Wednesday, January 02, 2008

Faked Out Again

Is there anything more irritating in the entertainment world than an athlete or performer who milks his retirement for every bit of publicity and adulation he can possibly squeeze from it and then refuses to actually retire?

Think Roger Clemens, he who announced his retirement prior to his "last" World Series and who was the toast of the sports world in his final days in a New York Yankee uniform. Everyone loved Roger (well, maybe not the folks in Boston) because of the way that he chose to retire on top after helping his team to get into another World Series, exactly what every major league ballplayer dreams of doing.One problem: Roger traded Yankee pinstripes for Houston Astros pinstripes just a few months later, pitched three years in Houston and then another half-season in New York. Who knows what happens next for Clemens unless the steroid scandal finally forces him into "real" retirement for good?

Think Garth Brooks, the guy who somehow hyped himself into country music stardom despite abandoning real country music to become Billy Joel in a cowboy hat (except that Billy never swung from ropes or smashed his piano on stage). Ol' Garth retired and then repackaged his same, sad selection of songs so many ways that only Wal-Mart could keep up with his "retirement." Then, of course, Garth and Trisha Yearwood made it official and got married just in time for him to sing on stage with her and record with her during his retirement. But, by then, all those Garth Brooks fanatics had already spent their money on all the repackaged goop they could get their hands on because Garth let them believe that was all there would be for at least the next dozen years. And the new songs keep trickling out. Funny guy, that Garth.

Now J.K. Rowling, she who practically shut down the world one night last July in celebration of what was said to be the last Harry Potter book EVER, a woman who makes the marketing machine behind Garth Brooks look amateurish, is hinting that she might yet write an eighth Harry Potter book...or a ninth or tenth, for all she knows. Seven, you say? We were promised seven and out and we all thought that we had now read the whole Potter saga so we laughed and cried together in sad celebration of the best and most important seven books ever written in the history of the world? No, says Ms. Rowling. Never say never.

These people have no shame. Their accountants and bankers love them, but I've had enough of faux retirements to last me a lifetime. Now, even Harry won't go away quietly.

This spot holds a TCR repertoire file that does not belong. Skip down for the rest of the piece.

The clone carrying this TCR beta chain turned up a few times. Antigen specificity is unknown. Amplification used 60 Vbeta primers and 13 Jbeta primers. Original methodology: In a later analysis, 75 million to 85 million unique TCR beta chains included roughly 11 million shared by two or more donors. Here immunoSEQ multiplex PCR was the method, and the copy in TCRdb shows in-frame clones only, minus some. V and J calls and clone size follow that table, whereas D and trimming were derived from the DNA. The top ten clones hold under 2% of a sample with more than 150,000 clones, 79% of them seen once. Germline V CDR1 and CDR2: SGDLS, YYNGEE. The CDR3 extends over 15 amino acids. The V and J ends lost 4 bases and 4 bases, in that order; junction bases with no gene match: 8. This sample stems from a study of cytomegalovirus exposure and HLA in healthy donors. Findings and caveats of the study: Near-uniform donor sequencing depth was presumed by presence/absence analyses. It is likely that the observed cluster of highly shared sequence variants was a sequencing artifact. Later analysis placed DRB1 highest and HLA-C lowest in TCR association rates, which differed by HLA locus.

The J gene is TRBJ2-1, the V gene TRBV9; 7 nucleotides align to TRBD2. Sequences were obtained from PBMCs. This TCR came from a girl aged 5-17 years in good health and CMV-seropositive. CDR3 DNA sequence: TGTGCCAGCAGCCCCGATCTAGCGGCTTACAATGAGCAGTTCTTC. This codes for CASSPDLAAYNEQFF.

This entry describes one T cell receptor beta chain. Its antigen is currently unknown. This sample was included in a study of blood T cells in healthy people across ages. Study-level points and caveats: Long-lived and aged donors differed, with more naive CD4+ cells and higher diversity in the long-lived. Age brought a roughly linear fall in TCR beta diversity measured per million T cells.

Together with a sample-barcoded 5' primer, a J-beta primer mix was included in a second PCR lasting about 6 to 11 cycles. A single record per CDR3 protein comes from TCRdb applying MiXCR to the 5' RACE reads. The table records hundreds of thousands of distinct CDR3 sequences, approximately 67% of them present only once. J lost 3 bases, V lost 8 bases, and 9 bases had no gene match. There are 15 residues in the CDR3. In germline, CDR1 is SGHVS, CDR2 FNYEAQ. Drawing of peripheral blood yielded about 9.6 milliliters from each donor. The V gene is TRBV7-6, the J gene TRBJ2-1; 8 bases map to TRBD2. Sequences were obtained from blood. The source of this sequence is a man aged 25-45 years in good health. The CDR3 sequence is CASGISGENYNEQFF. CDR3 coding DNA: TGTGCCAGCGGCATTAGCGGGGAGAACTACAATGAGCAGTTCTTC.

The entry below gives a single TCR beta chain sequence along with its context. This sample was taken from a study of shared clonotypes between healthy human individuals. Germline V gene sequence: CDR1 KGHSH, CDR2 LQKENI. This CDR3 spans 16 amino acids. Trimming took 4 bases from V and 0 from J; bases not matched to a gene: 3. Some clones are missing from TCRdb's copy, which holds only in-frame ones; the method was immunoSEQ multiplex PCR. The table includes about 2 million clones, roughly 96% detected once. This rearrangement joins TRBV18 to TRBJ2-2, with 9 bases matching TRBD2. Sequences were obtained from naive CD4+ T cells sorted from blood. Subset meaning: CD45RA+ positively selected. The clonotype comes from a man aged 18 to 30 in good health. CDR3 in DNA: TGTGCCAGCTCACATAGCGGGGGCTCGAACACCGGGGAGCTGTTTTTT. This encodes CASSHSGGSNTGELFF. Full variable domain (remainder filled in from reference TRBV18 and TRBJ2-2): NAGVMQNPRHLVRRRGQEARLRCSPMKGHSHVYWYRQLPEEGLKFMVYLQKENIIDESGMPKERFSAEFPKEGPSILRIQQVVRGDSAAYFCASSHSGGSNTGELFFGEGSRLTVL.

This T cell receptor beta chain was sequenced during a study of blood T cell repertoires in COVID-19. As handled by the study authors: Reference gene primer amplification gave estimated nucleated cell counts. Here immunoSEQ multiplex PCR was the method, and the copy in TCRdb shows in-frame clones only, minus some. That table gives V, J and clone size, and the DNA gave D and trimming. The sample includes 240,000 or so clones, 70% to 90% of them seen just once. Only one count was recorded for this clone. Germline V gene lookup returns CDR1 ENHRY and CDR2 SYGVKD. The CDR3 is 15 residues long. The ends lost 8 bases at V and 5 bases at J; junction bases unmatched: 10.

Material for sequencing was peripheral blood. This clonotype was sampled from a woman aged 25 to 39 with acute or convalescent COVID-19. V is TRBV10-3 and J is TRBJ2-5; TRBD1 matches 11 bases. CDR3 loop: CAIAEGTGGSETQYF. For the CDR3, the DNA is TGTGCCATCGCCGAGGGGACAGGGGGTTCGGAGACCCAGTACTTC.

1. Tracey Ullmann said it best: "GO HOME! GO HOME!"

  2. There was a really good in-depth interview (1 hour) with J K Rowling on British TV last Sunday evening. The question of writing further HP books came up, and she said not for a long long time if ever. What she doesn't want is for someone else to take up the HP world (she considers it to be her inner world) and try to write further books and so she has attempted to block that from happening by giving verbal sketches of what happens to the characters and their children. She DID say that one of Harry's daughters intrigued her as she would marry a zoologist and travel to remote places to discover/document rare animals, birds and insects!

    Everyone who watched the programme (several millions I believe) was struck by how normal and nice she was, how unphased by fame and fortune. The programme was fascinating and far from sycophantic. She is currently working on a book for very young children - nothing to do with HP.

  3. Keith Whitley's death was a tragic event, but the worst aspect about it was that it allowed Garth Brooks to become a star.

  4. Herschellian, I'm sure she's a nice enough person and, since she struggled for so many years, I'm sure she's well-grounded.

    Personally, I'm just sick of all the hype associated with the whole Harry Potter thing and have come to believe that it is one of the most overrated products of the 20th century. Her folks have great marketing skills, and I suspect those skills far exceed the true value of Rowling's work.

    I'm ready to move on and give the floor to someone more worthy of literary praise.

  5. I'm a big Keith Whitley fan, Tony, and I agree that his sudden death was a major tragedy for country music, one from which the genre has never really recovered. Replacing a Keith Whitley with a Garth Brooks was almost enough to kill off country music...Keith Urban, Rascal Flatts, Tim McGraw, Kenny Chesney, Shania Twain, etc. have finished it off now as far as commercial radio is concerned.